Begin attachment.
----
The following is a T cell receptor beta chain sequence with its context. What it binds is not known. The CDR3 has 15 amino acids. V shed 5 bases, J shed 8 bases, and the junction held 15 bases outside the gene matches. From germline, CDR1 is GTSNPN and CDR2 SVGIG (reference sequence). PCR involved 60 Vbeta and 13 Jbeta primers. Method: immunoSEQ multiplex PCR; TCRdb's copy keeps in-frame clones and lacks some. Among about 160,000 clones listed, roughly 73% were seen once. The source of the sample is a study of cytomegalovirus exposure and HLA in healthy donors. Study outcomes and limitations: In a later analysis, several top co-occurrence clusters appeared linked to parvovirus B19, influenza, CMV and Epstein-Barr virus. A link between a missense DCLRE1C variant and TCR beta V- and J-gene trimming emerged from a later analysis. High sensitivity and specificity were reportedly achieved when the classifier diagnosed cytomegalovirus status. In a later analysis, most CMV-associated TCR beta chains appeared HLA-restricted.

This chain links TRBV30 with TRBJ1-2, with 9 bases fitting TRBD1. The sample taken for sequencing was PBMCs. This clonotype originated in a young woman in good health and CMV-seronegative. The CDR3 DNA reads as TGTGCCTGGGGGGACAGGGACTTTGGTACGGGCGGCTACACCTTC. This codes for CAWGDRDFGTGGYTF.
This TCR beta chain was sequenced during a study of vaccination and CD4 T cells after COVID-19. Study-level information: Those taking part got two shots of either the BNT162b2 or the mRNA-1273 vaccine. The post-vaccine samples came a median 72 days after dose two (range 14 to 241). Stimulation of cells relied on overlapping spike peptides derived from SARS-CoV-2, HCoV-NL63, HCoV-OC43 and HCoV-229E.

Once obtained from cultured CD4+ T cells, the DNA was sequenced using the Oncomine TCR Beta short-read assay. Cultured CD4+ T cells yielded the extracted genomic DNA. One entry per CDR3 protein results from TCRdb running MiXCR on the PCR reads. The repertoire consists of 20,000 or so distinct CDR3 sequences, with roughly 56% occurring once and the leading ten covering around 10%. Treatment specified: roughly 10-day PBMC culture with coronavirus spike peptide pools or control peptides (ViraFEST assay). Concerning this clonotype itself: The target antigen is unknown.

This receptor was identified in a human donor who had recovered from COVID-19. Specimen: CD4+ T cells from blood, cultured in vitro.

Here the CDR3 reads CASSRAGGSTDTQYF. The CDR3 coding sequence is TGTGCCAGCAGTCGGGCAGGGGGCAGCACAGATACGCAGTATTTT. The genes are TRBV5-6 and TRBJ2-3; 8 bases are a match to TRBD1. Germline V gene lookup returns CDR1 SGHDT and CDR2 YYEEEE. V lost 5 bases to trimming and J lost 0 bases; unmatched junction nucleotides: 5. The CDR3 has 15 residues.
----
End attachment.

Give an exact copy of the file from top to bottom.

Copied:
The following is a T cell receptor beta chain sequence with its context. What it binds is not known. The CDR3 has 15 amino acids. V shed 5 bases, J shed 8 bases, and the junction held 15 bases outside the gene matches. From germline, CDR1 is GTSNPN and CDR2 SVGIG (reference sequence). PCR involved 60 Vbeta and 13 Jbeta primers. Method: immunoSEQ multiplex PCR; TCRdb's copy keeps in-frame clones and lacks some. Among about 160,000 clones listed, roughly 73% were seen once. The source of the sample is a study of cytomegalovirus exposure and HLA in healthy donors. Study outcomes and limitations: In a later analysis, several top co-occurrence clusters appeared linked to parvovirus B19, influenza, CMV and Epstein-Barr virus. A link between a missense DCLRE1C variant and TCR beta V- and J-gene trimming emerged from a later analysis. High sensitivity and specificity were reportedly achieved when the classifier diagnosed cytomegalovirus status. In a later analysis, most CMV-associated TCR beta chains appeared HLA-restricted.

This chain links TRBV30 with TRBJ1-2, with 9 bases fitting TRBD1. The sample taken for sequencing was PBMCs. This clonotype originated in a young woman in good health and CMV-seronegative. The CDR3 DNA reads as TGTGCCTGGGGGGACAGGGACTTTGGTACGGGCGGCTACACCTTC. This codes for CAWGDRDFGTGGYTF.
This TCR beta chain was sequenced during a study of vaccination and CD4 T cells after COVID-19. Study-level information: Those taking part got two shots of either the BNT162b2 or the mRNA-1273 vaccine. The post-vaccine samples came a median 72 days after dose two (range 14 to 241). Stimulation of cells relied on overlapping spike peptides derived from SARS-CoV-2, HCoV-NL63, HCoV-OC43 and HCoV-229E.

Once obtained from cultured CD4+ T cells, the DNA was sequenced using the Oncomine TCR Beta short-read assay. Cultured CD4+ T cells yielded the extracted genomic DNA. One entry per CDR3 protein results from TCRdb running MiXCR on the PCR reads. The repertoire consists of 20,000 or so distinct CDR3 sequences, with roughly 56% occurring once and the leading ten covering around 10%. Treatment specified: roughly 10-day PBMC culture with coronavirus spike peptide pools or control peptides (ViraFEST assay). Concerning this clonotype itself: The target antigen is unknown.

This receptor was identified in a human donor who had recovered from COVID-19. Specimen: CD4+ T cells from blood, cultured in vitro.

Here the CDR3 reads CASSRAGGSTDTQYF. The CDR3 coding sequence is TGTGCCAGCAGTCGGGCAGGGGGCAGCACAGATACGCAGTATTTT. The genes are TRBV5-6 and TRBJ2-3; 8 bases are a match to TRBD1. Germline V gene lookup returns CDR1 SGHDT and CDR2 YYEEEE. V lost 5 bases to trimming and J lost 0 bases; unmatched junction nucleotides: 5. The CDR3 has 15 residues.